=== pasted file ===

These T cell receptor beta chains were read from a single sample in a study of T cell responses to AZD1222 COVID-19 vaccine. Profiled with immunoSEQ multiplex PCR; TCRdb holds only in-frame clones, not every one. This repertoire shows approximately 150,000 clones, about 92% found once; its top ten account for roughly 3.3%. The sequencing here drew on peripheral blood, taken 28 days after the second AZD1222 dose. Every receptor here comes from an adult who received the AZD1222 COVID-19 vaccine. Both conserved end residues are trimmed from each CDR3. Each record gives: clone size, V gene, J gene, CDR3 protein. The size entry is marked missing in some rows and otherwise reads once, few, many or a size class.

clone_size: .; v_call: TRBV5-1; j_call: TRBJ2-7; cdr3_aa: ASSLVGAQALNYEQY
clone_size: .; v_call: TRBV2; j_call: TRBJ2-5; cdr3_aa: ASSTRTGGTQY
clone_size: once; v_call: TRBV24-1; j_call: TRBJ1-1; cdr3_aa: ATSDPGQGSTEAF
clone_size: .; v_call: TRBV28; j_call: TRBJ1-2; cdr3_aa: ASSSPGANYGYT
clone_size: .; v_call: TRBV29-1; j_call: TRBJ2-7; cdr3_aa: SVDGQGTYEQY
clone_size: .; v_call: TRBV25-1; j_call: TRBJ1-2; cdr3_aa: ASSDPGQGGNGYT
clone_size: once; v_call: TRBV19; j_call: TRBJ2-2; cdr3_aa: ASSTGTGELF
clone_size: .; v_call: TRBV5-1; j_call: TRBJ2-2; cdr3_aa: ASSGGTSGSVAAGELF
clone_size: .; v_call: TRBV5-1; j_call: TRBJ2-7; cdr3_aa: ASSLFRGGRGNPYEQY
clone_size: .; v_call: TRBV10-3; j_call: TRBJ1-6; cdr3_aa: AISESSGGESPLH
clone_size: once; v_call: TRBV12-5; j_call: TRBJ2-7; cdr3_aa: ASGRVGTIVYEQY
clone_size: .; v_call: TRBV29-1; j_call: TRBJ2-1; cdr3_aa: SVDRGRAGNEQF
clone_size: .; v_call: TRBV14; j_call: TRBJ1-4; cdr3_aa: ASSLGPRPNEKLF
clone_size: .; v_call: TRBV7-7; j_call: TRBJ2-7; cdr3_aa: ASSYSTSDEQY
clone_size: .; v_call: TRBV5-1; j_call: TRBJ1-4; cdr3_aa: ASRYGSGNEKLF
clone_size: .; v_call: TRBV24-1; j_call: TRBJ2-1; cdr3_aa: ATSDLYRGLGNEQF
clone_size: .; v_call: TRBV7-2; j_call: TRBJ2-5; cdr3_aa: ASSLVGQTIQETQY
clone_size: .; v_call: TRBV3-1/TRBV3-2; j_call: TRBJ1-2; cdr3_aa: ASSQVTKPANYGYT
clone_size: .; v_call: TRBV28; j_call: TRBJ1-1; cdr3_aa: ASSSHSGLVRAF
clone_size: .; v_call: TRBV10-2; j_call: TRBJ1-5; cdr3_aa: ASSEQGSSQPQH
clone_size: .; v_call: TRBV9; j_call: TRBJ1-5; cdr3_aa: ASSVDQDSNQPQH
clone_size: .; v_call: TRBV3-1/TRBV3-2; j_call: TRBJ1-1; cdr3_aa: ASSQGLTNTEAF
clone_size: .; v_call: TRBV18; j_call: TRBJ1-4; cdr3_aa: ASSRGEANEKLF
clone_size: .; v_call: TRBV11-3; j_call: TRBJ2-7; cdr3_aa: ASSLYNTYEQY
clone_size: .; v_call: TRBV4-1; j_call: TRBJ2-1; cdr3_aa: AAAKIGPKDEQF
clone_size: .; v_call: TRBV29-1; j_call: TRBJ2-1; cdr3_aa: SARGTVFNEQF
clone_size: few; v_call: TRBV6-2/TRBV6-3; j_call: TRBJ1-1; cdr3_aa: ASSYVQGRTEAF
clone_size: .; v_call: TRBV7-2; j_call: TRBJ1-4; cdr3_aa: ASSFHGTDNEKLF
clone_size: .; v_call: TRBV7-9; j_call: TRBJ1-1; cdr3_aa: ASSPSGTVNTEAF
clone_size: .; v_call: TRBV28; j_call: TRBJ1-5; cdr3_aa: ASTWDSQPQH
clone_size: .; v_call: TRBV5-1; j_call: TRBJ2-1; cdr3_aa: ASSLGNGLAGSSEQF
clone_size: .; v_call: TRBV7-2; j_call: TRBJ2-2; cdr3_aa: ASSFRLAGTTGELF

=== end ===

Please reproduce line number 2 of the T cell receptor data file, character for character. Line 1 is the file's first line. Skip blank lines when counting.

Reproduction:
clone_size: .; v_call: TRBV5-1; j_call: TRBJ2-7; cdr3_aa: ASSLVGAQALNYEQY